Tips for Building a Safety Culture

Creating and cultivating a safety culture is one of the most effective ways to protect employees and ensure a safe workplace. But building a safety culture can be difficult. It takes time, effort, and commitment from everyone in the organization.

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A lot of times, safety is seen as an administrative task—filling out checklists and making sure all the right boxes are checked and the correct forms are filed. However, checklists and paperwork only go so far in preventing accidents. Building a safety culture means much more than optimizing work flow to complete Occupational Safety and Health Administration forms. It means including every employee in safety efforts, recognizing any negative attitudes around safety, making changes, and cultivating a more positive approach to safety. Also, building a safety culture means empowering employees to report safety issues, hazards, and near misses.

Establish Clear Safety Protocols and Expectations
The first step to building a safety culture is to make sure expectations and protocols are clear. This isn’t just about polishing up safety policies. Instead, it’s about making sure management, supervisors, and employees are all on the same page. Without this, employees may not know what is expected of them when it comes to safety. This is especially important if employees have production goals to meet. They need to know that the expectation is safety first, even if it comes at the cost of production. Establishing clear safety protocols and expectations can help reduce the risk of accidents. This is the foundation of building a safety culture in the workplace.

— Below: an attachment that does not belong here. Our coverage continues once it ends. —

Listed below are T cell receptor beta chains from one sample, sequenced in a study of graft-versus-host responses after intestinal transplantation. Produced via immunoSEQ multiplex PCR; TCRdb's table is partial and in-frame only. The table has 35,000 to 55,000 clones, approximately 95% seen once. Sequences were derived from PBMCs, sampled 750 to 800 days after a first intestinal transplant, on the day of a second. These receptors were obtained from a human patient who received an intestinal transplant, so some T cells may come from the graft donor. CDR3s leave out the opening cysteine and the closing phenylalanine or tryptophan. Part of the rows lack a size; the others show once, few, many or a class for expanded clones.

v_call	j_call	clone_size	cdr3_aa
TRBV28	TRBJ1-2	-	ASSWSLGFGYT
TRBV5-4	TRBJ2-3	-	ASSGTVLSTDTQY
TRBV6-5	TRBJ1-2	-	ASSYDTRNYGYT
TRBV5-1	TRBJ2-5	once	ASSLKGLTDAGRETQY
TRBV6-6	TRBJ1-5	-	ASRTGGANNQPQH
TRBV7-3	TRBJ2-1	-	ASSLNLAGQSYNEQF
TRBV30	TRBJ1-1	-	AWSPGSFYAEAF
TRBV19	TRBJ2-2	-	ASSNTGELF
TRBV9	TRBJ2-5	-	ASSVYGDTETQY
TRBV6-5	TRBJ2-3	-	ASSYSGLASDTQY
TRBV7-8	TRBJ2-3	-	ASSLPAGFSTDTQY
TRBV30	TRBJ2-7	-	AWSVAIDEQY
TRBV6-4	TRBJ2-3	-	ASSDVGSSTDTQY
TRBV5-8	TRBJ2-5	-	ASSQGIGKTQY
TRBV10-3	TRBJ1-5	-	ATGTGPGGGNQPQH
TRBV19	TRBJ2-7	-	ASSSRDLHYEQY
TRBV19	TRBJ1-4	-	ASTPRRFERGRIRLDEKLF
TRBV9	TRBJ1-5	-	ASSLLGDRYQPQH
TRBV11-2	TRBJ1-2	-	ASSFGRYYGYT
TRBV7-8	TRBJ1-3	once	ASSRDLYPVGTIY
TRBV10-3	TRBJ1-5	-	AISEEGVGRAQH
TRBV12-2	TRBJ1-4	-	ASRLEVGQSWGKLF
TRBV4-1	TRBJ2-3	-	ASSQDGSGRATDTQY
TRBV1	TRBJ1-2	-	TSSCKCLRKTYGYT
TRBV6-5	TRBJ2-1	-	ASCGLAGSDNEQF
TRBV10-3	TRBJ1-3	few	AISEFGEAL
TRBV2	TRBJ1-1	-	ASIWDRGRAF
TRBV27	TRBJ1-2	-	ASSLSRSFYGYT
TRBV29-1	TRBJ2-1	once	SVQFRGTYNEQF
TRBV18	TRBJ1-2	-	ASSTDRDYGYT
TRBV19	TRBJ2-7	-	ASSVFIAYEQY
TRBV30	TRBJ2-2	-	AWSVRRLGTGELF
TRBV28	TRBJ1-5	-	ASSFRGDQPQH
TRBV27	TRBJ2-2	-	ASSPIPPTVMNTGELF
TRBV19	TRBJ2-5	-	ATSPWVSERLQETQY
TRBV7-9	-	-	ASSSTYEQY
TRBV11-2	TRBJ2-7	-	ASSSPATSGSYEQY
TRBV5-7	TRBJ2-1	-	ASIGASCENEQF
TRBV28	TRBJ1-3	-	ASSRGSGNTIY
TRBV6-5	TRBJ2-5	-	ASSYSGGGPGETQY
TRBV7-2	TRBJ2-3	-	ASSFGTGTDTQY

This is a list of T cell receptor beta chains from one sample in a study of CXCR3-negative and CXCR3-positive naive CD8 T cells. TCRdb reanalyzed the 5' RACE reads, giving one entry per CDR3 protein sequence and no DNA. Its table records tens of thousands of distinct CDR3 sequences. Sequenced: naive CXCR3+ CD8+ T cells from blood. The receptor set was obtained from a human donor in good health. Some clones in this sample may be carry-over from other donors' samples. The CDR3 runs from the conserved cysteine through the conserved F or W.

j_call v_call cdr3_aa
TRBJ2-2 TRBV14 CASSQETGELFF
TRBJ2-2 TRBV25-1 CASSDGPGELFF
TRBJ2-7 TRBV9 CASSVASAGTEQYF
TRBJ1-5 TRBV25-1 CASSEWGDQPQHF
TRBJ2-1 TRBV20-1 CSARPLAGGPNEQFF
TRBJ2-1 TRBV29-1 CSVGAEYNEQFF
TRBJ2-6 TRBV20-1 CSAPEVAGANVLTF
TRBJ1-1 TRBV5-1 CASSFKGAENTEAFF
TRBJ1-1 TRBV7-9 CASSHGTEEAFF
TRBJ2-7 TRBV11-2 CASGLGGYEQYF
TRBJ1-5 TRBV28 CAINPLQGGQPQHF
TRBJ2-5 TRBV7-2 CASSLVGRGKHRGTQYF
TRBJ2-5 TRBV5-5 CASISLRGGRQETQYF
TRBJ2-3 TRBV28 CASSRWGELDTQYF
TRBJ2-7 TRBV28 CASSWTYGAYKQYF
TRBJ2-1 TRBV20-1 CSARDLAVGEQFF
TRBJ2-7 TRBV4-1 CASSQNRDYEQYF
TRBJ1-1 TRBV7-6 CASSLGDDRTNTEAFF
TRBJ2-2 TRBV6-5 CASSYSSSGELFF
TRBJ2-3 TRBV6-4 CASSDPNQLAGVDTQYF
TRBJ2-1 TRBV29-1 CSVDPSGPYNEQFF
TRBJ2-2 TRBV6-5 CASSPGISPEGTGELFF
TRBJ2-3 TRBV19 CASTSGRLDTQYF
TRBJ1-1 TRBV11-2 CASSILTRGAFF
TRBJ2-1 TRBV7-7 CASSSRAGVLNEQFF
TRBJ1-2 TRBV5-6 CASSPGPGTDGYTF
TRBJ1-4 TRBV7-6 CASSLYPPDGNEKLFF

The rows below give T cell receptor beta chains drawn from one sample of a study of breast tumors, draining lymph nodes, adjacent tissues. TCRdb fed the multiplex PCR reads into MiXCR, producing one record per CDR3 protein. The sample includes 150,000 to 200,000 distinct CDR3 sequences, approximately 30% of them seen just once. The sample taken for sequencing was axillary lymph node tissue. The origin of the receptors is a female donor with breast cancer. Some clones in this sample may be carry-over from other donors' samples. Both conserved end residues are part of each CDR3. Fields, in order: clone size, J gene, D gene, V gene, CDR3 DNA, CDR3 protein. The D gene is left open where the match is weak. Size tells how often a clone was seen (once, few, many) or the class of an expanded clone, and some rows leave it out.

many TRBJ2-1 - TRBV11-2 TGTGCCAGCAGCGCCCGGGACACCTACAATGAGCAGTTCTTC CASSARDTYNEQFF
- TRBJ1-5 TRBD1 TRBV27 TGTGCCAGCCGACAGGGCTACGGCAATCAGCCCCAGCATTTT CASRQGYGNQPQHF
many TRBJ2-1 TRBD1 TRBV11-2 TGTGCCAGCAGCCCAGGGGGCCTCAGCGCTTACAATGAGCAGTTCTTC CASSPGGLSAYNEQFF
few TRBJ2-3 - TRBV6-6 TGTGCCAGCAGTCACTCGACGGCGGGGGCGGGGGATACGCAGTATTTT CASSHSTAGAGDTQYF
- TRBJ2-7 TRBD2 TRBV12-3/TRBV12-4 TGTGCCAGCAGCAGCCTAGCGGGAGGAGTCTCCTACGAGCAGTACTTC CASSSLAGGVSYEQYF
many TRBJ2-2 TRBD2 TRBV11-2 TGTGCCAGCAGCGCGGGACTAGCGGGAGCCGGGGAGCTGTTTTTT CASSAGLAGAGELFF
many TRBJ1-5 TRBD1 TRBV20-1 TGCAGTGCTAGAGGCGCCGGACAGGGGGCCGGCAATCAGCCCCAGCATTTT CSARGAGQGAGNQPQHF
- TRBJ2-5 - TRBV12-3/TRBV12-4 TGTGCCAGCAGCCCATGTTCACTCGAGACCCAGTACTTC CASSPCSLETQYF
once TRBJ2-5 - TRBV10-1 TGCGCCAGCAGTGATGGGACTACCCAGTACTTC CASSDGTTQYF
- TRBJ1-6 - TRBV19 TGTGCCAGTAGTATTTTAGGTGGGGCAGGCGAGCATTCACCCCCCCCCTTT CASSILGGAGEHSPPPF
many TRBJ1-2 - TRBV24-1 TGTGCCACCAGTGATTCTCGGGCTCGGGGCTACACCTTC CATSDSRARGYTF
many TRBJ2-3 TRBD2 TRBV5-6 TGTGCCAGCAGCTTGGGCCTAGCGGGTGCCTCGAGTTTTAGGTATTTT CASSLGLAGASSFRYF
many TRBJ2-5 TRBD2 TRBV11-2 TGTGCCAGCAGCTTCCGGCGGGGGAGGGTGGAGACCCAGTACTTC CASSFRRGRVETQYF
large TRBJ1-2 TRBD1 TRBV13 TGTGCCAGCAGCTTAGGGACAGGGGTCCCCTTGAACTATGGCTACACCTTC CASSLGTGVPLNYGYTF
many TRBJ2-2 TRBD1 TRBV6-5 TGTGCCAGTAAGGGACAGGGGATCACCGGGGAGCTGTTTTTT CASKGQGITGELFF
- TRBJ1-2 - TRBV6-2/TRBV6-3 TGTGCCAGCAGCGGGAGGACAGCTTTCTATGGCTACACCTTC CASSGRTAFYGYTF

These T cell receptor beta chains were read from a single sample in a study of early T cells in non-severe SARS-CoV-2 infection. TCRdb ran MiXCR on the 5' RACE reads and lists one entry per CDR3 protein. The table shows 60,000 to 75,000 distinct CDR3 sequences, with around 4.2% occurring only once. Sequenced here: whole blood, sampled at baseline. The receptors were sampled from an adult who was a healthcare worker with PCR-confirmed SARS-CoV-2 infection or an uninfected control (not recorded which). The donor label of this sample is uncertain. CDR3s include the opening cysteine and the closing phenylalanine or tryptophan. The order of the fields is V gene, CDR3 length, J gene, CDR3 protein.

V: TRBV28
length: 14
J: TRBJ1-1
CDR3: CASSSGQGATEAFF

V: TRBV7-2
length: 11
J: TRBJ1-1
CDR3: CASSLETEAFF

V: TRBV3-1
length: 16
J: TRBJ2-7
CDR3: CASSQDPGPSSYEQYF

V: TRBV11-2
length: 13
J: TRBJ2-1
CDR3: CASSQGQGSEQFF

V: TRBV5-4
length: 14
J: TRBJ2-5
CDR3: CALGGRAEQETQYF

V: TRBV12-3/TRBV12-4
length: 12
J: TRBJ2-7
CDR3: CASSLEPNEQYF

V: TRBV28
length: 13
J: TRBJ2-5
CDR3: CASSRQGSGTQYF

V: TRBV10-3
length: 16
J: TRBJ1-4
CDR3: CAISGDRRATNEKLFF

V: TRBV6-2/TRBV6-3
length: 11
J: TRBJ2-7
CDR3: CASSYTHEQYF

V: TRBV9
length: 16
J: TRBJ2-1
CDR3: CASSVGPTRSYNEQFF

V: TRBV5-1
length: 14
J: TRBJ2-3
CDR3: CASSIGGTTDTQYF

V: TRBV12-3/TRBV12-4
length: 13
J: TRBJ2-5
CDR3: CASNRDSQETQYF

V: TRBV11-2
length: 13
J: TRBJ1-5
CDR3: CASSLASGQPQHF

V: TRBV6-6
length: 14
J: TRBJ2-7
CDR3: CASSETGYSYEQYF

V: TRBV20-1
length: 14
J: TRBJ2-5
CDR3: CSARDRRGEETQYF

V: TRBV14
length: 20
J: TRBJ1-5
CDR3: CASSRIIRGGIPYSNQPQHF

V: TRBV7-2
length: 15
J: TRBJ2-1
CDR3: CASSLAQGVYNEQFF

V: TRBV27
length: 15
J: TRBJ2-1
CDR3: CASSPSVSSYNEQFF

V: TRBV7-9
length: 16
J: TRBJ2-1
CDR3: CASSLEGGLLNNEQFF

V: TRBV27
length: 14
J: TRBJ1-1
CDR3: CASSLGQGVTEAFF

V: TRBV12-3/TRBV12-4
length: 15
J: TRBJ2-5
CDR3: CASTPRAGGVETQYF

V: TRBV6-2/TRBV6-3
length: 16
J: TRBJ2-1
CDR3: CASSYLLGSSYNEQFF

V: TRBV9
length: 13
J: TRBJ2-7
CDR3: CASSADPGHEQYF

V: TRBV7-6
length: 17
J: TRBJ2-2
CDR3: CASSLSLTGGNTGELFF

Foster a Positive Attitude Toward Safety
If a company hasn't been intentional with its culture or attitude around safety, it’s possible that it doesn’t have a positive one. Is the company culture built on trust, respect, and ethics? For example, a workplace with a lack of trust between employees and management typically ends up with a negative safety culture. This is because employees don’t trust safety officers, feel like safety is just enforcement of rules, and fear punishment. Furthermore, in some cases, this results in employees hiding incidents, near misses, or minor injuries. This is why a positive attitude towards safety is essential. Everyone should feel comfortable, confident, and included in safety endeavors. Then, safety officers are there to support and protect employees, not punish them.

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